Dr A. D. Morrison-Low is Principal Curator,
History of Science and Photography, at National Museums
Scotland, Edinburgh. Her Paper below on the development
of early lighthouse optics first appeared in: Bart Grob
and Hans Hooijmaijers (eds.), Who needs scientific instruments:
conference on Scientific Instruments and their users
(Leiden, 2006), pp89-97.
A. D. Morrison-Low, National Museums Scotland
Allen Simpson, a former colleague, published a paper in
1994 entitled 'François Soleil, Andrew Ross and
William Cookson: the Fresnel Lens Applied'. In it,
he showed how burning lenses evolved into the stepped echelon
optical configuration of the lighthouse lens, and commented
that, although the burning lens might be 'considered part
of the conventional field of scientific instruments, lighthouse
lenses probably would not, even though the only aspect that
differentiates them is the area of application.'
In the beginning, of course, there were no lights. Scotland‘s
coasts were dark and dangerous, especially on the sparsely
populated and windswept Atlantic western shores.
However, from early medieval times most external trade was
eastwards across the North Sea, and small craft made their
way across these relatively calm waters to the greater ports
of Europe, in the Low Countries and the Baltic. But there
were severe natural hazards to be found all the way up the
east coast of Scotland, particularly at the mouths of the
various estuaries around which most of the east coast royal
burghs were located. The royal burghs were the early settlements
that had been granted special privileges by the king, amongst
which was the ability to trade outside the kingdom.
Charting these dangerous coasts remained an inexact science
until the late 17th century. Scotland had of course appeared
in Ptolemy's Geographia, and appeared approximately
in various medieval portolan charts, and seamen's 'rutters','before
being reasonably well outlined by Gerard Mercator in 1564.
During the 16th century, cartographic knowledge was regarded
as the prerogative of princes, and it was not until about
1600, with the flowering of Renaissance thought in Northern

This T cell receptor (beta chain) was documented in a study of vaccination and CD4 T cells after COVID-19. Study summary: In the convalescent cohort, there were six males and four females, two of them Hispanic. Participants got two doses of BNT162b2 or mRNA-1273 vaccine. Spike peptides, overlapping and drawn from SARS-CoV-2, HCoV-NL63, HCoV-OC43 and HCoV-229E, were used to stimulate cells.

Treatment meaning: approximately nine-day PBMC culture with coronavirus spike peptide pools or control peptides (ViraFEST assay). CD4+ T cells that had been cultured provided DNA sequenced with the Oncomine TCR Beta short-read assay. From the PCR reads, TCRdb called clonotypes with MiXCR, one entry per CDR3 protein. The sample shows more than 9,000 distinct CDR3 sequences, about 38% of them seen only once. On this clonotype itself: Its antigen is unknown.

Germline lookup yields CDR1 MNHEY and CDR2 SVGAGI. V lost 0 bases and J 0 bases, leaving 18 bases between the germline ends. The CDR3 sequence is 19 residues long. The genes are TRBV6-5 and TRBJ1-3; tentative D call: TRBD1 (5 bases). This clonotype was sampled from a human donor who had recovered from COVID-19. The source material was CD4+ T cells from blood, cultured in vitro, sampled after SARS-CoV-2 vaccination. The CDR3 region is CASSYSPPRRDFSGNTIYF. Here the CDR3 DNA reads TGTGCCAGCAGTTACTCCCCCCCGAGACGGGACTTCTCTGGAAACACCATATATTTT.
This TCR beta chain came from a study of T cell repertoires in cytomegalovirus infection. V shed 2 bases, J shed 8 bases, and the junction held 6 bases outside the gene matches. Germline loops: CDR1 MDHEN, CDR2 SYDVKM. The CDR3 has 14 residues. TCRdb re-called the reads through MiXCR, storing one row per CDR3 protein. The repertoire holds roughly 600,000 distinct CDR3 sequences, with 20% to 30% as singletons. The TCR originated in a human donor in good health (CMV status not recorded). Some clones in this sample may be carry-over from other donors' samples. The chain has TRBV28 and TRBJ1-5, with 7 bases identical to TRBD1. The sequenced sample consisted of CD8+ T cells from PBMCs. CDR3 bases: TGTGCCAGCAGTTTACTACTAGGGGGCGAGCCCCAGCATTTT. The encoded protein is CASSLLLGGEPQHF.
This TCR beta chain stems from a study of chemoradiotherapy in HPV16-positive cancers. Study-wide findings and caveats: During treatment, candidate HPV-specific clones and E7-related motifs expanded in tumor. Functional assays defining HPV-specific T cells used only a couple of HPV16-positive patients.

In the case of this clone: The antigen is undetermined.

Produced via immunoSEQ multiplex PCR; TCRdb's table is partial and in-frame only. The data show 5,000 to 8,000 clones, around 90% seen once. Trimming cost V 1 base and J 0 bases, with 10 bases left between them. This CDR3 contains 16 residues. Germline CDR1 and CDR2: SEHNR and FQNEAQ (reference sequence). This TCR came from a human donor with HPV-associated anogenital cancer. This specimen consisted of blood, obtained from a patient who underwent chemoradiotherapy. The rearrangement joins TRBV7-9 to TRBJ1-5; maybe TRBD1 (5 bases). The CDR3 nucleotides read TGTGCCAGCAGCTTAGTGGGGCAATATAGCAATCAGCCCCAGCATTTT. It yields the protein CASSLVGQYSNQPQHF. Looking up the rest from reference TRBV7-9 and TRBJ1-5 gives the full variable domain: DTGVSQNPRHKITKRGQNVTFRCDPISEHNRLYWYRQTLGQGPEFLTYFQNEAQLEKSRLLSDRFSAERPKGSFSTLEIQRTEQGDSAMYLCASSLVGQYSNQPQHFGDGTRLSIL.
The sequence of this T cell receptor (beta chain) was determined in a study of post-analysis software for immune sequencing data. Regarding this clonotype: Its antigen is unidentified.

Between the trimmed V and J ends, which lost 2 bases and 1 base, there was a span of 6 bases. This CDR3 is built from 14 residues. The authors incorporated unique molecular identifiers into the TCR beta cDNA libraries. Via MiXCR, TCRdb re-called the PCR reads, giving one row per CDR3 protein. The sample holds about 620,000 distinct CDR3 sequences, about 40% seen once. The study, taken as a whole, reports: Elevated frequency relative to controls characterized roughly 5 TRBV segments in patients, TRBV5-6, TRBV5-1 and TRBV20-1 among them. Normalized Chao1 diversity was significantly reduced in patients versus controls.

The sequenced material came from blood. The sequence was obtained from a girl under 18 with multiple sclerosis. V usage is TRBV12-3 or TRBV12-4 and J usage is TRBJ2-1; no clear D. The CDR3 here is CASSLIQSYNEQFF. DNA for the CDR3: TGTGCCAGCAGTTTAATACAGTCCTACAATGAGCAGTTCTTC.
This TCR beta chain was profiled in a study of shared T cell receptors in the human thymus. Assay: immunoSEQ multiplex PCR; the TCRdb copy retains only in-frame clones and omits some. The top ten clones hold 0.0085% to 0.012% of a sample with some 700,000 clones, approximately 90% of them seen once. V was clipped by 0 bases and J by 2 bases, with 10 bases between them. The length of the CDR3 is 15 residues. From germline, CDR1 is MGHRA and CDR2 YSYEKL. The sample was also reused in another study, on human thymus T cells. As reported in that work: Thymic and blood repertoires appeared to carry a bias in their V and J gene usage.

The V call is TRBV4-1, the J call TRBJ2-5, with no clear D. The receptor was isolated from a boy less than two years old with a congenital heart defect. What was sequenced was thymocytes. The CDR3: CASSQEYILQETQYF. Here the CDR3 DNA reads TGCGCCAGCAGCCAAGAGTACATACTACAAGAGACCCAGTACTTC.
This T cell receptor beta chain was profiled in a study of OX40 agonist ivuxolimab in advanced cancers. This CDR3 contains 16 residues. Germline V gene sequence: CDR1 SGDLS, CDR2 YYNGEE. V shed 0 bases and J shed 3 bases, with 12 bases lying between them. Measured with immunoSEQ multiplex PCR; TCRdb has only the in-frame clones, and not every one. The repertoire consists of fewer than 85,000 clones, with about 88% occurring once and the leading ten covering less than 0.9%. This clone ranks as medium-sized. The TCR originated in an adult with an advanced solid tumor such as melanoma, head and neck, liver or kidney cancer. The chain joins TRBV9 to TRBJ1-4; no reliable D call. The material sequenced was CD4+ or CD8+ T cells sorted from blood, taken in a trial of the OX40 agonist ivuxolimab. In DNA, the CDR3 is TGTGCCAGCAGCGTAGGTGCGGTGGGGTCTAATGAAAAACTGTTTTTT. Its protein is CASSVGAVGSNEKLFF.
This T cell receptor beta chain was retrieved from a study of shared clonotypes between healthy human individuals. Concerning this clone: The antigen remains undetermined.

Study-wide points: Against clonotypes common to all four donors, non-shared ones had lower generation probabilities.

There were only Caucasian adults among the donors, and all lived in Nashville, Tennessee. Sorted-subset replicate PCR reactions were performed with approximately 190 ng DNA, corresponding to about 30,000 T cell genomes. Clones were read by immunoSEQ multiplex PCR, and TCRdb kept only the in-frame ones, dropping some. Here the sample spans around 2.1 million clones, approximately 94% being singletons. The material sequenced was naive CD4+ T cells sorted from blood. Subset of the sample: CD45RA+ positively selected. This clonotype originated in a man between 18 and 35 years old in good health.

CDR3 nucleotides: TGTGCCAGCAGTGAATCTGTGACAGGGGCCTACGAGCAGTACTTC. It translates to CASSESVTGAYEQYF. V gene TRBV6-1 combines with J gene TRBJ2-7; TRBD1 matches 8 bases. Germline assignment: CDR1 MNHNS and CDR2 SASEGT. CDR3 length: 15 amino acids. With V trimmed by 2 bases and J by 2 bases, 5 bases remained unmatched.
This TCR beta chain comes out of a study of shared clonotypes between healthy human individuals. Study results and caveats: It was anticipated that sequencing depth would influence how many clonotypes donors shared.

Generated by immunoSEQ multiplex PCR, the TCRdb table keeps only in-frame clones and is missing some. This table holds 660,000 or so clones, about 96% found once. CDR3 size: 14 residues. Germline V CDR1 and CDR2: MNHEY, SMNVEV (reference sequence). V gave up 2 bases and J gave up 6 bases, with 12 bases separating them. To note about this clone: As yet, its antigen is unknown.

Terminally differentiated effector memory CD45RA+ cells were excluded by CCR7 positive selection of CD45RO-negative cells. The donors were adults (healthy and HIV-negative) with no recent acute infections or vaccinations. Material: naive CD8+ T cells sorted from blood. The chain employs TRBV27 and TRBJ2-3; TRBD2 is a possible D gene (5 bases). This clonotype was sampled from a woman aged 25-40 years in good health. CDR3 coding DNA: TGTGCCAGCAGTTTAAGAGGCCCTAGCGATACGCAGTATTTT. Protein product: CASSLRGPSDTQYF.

Europe, that this information came to be seen as publicly
available, and especially important for the ordinary navigator.
The first printed sea-atlas, printed in Leiden in 1584
by Lucas Jansz Waghenaer, the Spieghel der Zeevaerdt,
included a chart of the east coast from Bamburgh to Aberdeen.
But it was not until 1681 that a survey, undertaken by Captain
Greenvile Collins, sponsored by the Admiralty and Charles
II, that the British coasts – including the east coast
of Scotland, and Orkney and Shetland - were made available
in a publication entitled Great Britain's Coasting Pilot.
The Scotsman John Adair, who was surveying the east coast
at the same time, did not manage to publish his charts until
Both Collins's and Adair's charts show the dangers of the
eastern approaches, and also illustrate Scotland's earliest
lighthouses. Both Aberdeen and Leith (Edinburgh's port on
the Firth of Forth – 'firth' being the Scots word
for estuary) had beacons – braziers kept alight at
night - at their harbour entrances from at least the 15th
at Leith was illustrated by Greenvile Collins, and was a
welcoming sight to mariners who had navigated up the Forth.
But it was the unlit hazards that the increasing numbers
of seafarers wished to anticipate.
The first major obstacle in the Firth of Forth –
upon which Leith lies, gateway to the capital – is
a rocky island named the Isle of May. It is about five and
a half miles south-east of Anstruther, and about eleven
miles north-west of North Berwick: its long axis runs from
north-west to south-east, it is about a mile in length and
at its widest is about a third of a mile.